Beans: red beans are the most common, but black beans are also
served; usually mixed with rice
Coconut: not as common as rice or beans, but many dishes contain
some part of the coconut, including the milk, flesh, and even the husks are used
to smoke meats
Ereba: cassava bread that is an essential part of the
Rice: sometimes cooked in coconut milk, rice can be served alone,
but is usually mixed with beans and served together
Regional Variations, Specialties, & Unique Dishes
Bile Up (Boil Up): boiled eggs, fish, cassava, plantains,
yams, and many other vegetables and sometimes meats (including pig tails); the Kriols'
Stew Chicken: this stew (or beef or fish stew) is the country's
de facto national dish; it contains red recado, chicken, and numerous spices served
in a dark broth
Dining in Belize tends to fall on the more informal side
both in restaurants as well as in homes. Due to their culture and laid back attitude
it's difficult to find any place that requires any sort of dress code. Despite
this, if dining out, especially in a local's home, don't wear anything too
When to arrive for a meal varies on the host or the company you're meeting,
but expect locals to be running 15-30 minutes behind schedule, which in Belize is
actually on time. Showing up too early will leave you waiting in a restaurant or
awkwardly in the way of your host. Fortunately, the point of dining with friends
is often for socialization so the most important aspect of a meal is conversing,
which can fill that time as you wait for others to arrive or for the meal to be
Let your local hosts seat you and graciously accept (in small portions) whatever
they serve you. You will almost definitely be the first served and in some cases
you may be expected to eat before others are even served so follow the directions
and recommendations of your hosts. The locals will most likely offer you additional
food and generally there will be plenty of food to go around. On your second helping
you can pick and choose what you prefer, but again only take food in small portions
and finish everything on your plate before taking additional food.
Most dining rules are standard, but very relaxed when it comes to actually eating.
Eating in the continental style (fork in the right hand, knife in the left), in
the American style (as you cut foods with the knife in the right hand, then switch
hands and eat with a fork in the right hand), and even eating with your hands are
all accepted depending on the food. Many foods allow you to eat with your hands
and tortillas are often served, making your hands the best utensils. If served tortillas
though, tear them apart into smaller bite-size pieces and eat them that way. If
in doubt, follow the locals, although no one will get overly upset if you break
any dining rules.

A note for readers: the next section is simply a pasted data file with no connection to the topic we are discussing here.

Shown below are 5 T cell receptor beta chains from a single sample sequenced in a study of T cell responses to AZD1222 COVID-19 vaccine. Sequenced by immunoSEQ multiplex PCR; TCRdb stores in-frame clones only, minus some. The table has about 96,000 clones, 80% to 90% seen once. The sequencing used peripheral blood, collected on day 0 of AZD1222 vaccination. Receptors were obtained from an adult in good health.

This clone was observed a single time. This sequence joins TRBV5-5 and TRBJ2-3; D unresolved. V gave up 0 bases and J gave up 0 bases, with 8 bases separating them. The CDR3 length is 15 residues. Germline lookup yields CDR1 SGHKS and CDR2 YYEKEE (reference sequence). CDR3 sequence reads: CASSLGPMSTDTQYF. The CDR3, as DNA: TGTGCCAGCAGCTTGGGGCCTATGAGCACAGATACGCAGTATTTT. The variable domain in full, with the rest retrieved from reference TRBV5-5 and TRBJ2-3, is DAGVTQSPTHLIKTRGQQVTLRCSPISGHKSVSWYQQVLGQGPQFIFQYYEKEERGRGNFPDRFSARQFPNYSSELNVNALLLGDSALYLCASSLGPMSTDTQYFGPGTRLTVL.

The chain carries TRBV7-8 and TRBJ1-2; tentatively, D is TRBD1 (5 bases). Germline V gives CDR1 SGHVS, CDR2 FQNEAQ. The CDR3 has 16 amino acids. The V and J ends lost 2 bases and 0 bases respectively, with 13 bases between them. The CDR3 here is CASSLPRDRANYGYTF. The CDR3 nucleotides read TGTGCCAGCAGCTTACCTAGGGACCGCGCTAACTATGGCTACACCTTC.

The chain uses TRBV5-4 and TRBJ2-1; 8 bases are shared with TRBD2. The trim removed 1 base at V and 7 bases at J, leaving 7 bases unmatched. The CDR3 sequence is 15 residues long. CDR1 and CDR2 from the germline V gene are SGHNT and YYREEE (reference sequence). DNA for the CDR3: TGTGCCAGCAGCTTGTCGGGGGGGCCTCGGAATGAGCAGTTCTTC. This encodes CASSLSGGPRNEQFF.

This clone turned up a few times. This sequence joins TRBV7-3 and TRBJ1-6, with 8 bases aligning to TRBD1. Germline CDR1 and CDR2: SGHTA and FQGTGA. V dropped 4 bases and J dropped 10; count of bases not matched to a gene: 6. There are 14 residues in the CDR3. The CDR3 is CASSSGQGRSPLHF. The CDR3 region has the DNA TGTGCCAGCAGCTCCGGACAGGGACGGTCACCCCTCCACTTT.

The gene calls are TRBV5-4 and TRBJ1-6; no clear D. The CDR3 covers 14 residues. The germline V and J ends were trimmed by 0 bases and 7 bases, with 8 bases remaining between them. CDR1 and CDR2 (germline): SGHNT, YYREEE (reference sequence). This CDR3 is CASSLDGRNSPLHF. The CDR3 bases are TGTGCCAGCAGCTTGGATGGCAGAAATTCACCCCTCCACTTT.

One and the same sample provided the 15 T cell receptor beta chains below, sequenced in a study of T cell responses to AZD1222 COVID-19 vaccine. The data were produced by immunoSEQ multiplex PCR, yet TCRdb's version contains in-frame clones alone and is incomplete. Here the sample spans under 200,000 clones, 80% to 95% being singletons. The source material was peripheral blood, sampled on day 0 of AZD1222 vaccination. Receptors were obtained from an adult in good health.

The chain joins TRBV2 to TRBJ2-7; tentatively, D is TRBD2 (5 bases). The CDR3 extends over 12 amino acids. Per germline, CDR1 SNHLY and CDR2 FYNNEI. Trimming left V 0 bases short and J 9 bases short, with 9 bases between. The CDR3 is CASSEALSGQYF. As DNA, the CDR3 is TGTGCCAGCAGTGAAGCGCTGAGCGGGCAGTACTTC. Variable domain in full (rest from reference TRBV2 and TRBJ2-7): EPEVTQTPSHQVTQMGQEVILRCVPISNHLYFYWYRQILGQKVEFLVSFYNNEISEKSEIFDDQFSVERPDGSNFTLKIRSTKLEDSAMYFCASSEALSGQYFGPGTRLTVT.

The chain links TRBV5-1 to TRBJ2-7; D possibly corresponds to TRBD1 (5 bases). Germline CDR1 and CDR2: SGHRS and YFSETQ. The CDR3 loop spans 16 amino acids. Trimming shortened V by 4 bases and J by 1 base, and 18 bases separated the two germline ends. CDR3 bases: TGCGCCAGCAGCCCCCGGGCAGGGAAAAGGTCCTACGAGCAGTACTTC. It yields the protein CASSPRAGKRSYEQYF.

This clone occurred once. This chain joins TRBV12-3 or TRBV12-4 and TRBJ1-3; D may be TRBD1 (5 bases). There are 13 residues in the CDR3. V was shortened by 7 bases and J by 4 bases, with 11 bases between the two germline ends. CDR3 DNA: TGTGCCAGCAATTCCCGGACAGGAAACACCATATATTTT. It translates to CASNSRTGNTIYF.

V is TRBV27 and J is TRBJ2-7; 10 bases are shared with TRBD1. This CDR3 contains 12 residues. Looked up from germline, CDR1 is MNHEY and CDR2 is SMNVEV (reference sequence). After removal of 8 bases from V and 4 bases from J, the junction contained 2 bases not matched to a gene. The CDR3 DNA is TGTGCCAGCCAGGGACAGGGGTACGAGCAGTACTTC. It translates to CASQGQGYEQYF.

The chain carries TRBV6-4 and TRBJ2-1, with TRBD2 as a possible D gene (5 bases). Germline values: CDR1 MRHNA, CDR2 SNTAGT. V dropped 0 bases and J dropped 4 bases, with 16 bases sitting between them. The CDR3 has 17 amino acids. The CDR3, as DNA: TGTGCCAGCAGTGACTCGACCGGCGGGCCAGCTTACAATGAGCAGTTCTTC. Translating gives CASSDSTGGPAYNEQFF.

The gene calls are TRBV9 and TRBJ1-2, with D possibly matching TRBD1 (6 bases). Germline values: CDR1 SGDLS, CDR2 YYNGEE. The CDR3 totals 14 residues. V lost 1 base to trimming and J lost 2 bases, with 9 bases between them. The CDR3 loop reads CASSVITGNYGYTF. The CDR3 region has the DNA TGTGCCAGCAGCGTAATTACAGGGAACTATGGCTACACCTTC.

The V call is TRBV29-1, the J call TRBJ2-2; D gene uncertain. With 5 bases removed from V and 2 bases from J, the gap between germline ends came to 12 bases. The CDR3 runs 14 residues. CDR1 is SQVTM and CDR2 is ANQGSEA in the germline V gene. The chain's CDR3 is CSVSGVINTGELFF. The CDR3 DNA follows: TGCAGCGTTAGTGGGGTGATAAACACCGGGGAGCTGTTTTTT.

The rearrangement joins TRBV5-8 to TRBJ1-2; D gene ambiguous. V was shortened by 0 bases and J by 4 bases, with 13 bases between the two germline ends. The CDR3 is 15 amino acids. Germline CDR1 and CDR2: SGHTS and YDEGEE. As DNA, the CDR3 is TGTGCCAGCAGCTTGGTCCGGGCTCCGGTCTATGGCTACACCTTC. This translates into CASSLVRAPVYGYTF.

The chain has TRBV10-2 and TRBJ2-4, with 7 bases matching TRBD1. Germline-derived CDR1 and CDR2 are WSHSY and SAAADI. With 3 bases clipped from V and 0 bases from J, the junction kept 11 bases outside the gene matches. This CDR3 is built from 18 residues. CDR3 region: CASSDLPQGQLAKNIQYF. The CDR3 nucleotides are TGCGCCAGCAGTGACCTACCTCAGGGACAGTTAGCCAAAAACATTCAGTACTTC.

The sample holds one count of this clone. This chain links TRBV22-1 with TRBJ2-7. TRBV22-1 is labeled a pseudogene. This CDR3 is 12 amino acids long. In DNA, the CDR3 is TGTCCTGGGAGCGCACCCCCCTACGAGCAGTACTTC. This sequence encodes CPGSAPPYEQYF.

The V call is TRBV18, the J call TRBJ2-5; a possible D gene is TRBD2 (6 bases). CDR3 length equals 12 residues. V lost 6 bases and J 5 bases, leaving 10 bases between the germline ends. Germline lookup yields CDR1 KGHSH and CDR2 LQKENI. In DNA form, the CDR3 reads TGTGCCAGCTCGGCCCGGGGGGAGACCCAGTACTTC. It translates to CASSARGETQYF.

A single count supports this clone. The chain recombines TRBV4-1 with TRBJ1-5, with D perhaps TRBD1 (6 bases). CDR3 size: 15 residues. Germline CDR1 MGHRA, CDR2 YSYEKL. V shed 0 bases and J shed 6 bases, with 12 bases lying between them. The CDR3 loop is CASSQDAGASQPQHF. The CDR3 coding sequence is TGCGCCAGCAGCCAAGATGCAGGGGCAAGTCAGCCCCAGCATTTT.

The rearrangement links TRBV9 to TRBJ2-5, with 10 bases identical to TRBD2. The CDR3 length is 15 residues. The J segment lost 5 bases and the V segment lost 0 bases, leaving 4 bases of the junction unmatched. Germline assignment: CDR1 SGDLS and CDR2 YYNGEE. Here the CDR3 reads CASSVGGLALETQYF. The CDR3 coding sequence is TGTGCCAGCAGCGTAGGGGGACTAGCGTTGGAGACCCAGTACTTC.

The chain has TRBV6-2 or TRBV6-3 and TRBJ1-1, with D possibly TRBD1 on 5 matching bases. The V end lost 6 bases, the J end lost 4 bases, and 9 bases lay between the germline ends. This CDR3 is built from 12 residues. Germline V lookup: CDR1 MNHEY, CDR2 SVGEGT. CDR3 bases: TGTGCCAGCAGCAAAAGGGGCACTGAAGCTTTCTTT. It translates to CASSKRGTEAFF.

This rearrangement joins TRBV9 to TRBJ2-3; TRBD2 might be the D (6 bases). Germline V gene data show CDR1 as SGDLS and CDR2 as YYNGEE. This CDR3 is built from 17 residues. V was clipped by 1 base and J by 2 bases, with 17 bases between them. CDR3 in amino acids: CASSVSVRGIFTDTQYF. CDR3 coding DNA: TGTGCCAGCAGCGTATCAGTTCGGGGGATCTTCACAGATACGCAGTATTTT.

As the meal comes to a close again finish all the food on your plate, then place
your dining utensils on the sides of your plate and slightly move your plate away
from you towards the center of the table. You may be offered more, but by cleaning
all the food off your plate and pushing it slightly away your hosts will argue little
if at all.
If dining in a restaurant, once your meal is finished and you get your bill, check
to guarantee a service charge is not included. Service charges are rarely added,
but some resorts do add them. If no charge is included, tip the server 10-15% of
the bill if in a restaurant catered to tourists; if in small out of the way locations
servers don't expect more than 10% and locals will generally just round the
Celebrations & Events
There are a number of foods associated with holidays and celebrations in
Belize, including All Saint's Day (November 1); All Saint's Day
is filled with homemade candies and snacks left out for the dead. Often times these
candies are decorated to look like skeletons and skulls and families often times
eat these treats and others together in their homes or in cemeteries on this day.
A more common celebration is Sunday dinner, which is usually a family event serving
rice and beans along with potato salad. The main course tends to be chicken and
families tend to enjoy this traditional meal whenever possible. The same foods are
commonly served at Christmas, although turkey and ham are also common proteins while
the meals are generally centered around tamales and finished with rum cake.
Although nearly every non-alcoholic beverage is available in Belize,
from colas and coffee to juices and tea, the country is best known for their juices,
including lime, pineapple, mango, papaya, and orange juices. For a unique local
drink ask for a seaweed shake, which is made from seaweed, condensed milk, ice and
a couple spices like cinnamon.
When it comes to alcohol, beer and rum rule in Belize. The
local Belikin beer is the favorite, but international beers are widely available.
On the rum front, both Prestige and 1 Barrel are locals, but numerous other Caribbean
brands are common. The above mentioned seaweed shake can also be ordered with rum
or brandy to be made a mixed drink. Wines and other liquors are available, but are
not produced locally. A couple fruit wines, including pineapple wines are grown
and distilled in Belize.
The tap water is generally not safe to drink in Belize so
the most cautious course of action is to entirely avoid the tap water and items
that could be made from or with the water, such as ice, fruits, and salads. In limited
areas the water might be safe to drink so if you do want to drink the local tap
water, first check with your local hotel or guesthouse on the local water's
cleanliness. If the water is safe in that particular area, remember that many people
may have trouble adjusting to the local tap water as it will most certainly be different
from what your system is used to if you are not from the region.